Govern India

Thursday, April 29, 2010

Moving to a new location...

Dear Reader,

Starting May 1st, 2010, Google is withdrawing support for FTP-based blog publishing on their Blogger service. Since, until now, our blog has been published using the Blogger+FTP combination, we are being forced to set things up a little differently going forward. We are planning to migrate to a new better-looking interface at a new address (we will retain all our previous posts at this same address so that we don't end up breaking any of your bookmarks, etc). Watch for the new blog at We will try to set things up as quickly as possible.

GovernIndia Team

Saturday, March 6, 2010

Prime Minister Manmohan Singh visits Saudi Arabia to talk about militancy. This is the first Indian State visit to Saudi Arabia in the last 28 years.

A short video report from

Tuesday, January 26, 2010

Proceedings of the Constituent Assembly

This 61st Republic Day, we have dug out the proceedings of the Constituent Assembly of India, the august body that gave shape to our Constitution that was adopted this very day in the year 1950. May we remind our readers that 26th January was also the date on which the pledge of "Purna Swaraj" or complete self-rule was adopted by the Indian National Congress, in the year 1930.

The Constituent Assembly met for the first time on December 9, 1946 under the temporary chairmanship of Dr. Sachchidananda Sinha. Thus began the process of developing, from scratch, the principles on which the Constitution of India would be built and later the actual framing of the Constitution. These proceedings document the debates, the arguments and counter-arguments, the rationale for each Article of the Constitution. From these records we may determine what our national leaders intended to make of the Constitution and understand clearly what the intention behind each Article is.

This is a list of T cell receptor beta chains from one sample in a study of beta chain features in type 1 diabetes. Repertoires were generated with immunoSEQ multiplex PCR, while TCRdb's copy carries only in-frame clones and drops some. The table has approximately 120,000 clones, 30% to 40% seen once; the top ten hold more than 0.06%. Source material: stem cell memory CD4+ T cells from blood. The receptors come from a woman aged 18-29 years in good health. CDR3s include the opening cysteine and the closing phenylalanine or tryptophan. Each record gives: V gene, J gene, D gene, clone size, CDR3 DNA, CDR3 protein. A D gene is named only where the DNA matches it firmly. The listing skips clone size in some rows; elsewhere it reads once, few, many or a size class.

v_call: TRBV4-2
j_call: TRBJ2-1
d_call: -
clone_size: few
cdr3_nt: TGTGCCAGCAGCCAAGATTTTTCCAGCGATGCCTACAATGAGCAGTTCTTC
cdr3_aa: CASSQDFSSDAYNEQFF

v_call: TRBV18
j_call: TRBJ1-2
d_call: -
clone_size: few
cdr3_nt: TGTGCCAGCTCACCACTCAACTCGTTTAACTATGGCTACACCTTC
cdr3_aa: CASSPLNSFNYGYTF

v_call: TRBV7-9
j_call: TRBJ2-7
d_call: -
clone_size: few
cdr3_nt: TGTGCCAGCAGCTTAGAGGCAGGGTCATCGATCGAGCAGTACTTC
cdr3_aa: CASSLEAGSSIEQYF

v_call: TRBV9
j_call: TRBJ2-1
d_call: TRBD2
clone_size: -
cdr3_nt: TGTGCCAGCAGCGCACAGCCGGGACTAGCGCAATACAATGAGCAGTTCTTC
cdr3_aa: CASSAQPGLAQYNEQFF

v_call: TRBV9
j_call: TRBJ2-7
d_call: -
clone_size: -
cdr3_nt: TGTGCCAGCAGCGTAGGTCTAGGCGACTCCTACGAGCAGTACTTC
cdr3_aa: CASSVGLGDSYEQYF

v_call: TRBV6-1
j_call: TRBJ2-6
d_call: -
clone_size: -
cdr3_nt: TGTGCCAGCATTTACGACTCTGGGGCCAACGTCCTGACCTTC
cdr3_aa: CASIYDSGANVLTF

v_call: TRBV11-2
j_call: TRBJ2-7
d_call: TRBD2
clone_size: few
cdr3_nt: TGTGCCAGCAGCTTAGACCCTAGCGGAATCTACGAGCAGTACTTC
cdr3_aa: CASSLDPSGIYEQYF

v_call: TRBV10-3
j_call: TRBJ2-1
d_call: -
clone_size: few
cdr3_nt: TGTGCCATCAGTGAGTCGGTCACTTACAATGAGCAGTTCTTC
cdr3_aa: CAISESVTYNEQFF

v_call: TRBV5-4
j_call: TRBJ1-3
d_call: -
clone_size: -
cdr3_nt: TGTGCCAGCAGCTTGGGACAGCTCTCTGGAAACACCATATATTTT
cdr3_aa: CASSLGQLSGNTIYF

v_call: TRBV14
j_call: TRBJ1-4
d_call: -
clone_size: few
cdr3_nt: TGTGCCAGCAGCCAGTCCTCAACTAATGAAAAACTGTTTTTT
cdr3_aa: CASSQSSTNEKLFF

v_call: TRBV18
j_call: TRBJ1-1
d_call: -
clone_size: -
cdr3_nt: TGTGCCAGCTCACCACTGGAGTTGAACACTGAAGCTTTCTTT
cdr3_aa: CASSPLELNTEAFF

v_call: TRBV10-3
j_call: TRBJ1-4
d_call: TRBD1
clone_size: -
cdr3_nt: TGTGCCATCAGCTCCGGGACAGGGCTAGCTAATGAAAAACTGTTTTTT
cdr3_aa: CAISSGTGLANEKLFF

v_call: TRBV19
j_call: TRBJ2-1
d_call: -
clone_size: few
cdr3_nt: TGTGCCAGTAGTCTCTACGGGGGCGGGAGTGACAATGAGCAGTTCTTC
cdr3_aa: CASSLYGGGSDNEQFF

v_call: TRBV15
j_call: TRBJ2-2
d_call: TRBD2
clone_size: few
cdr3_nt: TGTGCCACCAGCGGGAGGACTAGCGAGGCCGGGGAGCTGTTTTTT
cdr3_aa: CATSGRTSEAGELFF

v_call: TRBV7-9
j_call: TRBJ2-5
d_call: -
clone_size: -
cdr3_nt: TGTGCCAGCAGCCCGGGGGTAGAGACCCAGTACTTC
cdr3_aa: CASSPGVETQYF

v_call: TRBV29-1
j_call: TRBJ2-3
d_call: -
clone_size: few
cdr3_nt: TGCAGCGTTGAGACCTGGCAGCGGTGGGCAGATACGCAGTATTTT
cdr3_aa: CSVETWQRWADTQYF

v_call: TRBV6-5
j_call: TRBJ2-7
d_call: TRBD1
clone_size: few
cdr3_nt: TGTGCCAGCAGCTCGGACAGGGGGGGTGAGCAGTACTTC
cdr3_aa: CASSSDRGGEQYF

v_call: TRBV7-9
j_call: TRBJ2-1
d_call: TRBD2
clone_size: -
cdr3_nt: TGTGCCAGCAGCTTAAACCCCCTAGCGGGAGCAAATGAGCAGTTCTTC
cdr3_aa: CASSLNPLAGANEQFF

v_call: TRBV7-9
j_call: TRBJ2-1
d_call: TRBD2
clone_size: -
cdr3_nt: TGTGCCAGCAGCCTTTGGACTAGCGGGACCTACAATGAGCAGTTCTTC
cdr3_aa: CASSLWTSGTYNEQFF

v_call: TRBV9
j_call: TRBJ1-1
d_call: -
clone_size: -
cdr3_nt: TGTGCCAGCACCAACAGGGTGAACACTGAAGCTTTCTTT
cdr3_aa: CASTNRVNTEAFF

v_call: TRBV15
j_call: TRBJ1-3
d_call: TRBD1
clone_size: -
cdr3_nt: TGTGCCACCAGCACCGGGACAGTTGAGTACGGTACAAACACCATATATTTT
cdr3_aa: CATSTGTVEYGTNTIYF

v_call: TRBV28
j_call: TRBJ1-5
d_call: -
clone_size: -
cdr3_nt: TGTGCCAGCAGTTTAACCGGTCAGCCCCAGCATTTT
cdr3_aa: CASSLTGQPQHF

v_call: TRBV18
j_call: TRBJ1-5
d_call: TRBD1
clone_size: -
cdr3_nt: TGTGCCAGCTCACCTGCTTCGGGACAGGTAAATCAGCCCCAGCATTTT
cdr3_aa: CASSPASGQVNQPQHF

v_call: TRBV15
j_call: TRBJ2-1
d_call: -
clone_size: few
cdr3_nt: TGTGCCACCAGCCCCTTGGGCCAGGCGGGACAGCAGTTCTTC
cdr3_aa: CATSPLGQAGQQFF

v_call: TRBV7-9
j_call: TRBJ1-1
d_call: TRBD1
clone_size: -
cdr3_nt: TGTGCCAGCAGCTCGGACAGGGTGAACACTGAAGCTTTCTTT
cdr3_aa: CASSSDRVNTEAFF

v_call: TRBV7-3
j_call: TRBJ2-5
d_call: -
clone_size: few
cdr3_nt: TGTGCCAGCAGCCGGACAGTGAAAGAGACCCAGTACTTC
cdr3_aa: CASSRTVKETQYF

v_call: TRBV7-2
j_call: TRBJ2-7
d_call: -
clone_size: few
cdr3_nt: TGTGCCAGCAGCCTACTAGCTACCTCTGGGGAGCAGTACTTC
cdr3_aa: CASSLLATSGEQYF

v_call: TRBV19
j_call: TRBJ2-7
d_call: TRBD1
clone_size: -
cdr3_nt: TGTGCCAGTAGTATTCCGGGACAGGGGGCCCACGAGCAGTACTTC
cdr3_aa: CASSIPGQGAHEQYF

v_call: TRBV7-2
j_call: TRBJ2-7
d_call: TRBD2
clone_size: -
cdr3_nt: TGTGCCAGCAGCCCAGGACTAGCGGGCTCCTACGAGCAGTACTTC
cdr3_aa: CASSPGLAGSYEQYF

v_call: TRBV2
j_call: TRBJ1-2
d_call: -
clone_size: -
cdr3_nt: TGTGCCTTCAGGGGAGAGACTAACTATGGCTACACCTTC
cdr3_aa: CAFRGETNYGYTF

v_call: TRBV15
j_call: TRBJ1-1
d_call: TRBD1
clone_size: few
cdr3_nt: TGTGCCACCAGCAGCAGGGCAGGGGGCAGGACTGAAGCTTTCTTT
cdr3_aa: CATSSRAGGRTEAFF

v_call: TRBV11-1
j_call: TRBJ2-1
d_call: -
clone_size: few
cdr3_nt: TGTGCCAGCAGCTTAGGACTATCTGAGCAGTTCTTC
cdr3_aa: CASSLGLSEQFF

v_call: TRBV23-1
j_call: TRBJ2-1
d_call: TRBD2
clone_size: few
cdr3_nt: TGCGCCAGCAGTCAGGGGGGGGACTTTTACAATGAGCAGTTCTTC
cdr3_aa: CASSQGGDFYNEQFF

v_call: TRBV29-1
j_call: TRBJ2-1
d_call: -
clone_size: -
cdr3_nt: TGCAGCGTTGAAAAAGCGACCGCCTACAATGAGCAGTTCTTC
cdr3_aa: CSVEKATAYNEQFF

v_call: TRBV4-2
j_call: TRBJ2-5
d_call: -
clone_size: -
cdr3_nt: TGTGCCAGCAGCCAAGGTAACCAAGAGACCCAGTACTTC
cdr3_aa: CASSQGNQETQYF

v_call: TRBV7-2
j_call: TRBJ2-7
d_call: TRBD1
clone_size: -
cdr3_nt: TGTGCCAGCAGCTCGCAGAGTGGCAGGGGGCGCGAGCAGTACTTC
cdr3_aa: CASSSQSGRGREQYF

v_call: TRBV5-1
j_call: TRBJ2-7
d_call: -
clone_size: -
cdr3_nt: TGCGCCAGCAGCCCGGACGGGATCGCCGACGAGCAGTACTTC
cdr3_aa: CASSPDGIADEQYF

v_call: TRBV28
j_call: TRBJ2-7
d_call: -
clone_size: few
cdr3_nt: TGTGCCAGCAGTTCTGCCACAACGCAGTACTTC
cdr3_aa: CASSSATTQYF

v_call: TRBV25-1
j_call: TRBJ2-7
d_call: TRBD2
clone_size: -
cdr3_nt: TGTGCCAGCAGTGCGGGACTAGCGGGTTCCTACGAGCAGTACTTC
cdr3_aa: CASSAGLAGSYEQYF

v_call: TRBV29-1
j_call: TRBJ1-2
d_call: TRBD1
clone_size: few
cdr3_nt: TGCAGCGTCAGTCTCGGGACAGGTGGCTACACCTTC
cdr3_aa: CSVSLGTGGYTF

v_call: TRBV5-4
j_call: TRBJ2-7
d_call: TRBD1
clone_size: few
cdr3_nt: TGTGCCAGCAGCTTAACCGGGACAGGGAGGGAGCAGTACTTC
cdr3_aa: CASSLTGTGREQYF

The proceedings are available for everyone to read on the website of the Parliament of India. They may be accessed at the following address:

Happy Republic Day!

Saturday, January 23, 2010

Maharashtra Government's Move on Taxi Licenses

The Congress is back in the news for its brand of subtle divisive politics. This party doesn't do it as explicitly as the 'in your face' MNS or the Shiv Sena or for that matter the much demonized 'anti-secular' BJP, but, does it nonetheless. If the Congress can feel the need to appease the majority despite its already comfortable vote margins, we can only hope to understand the desperation of the others.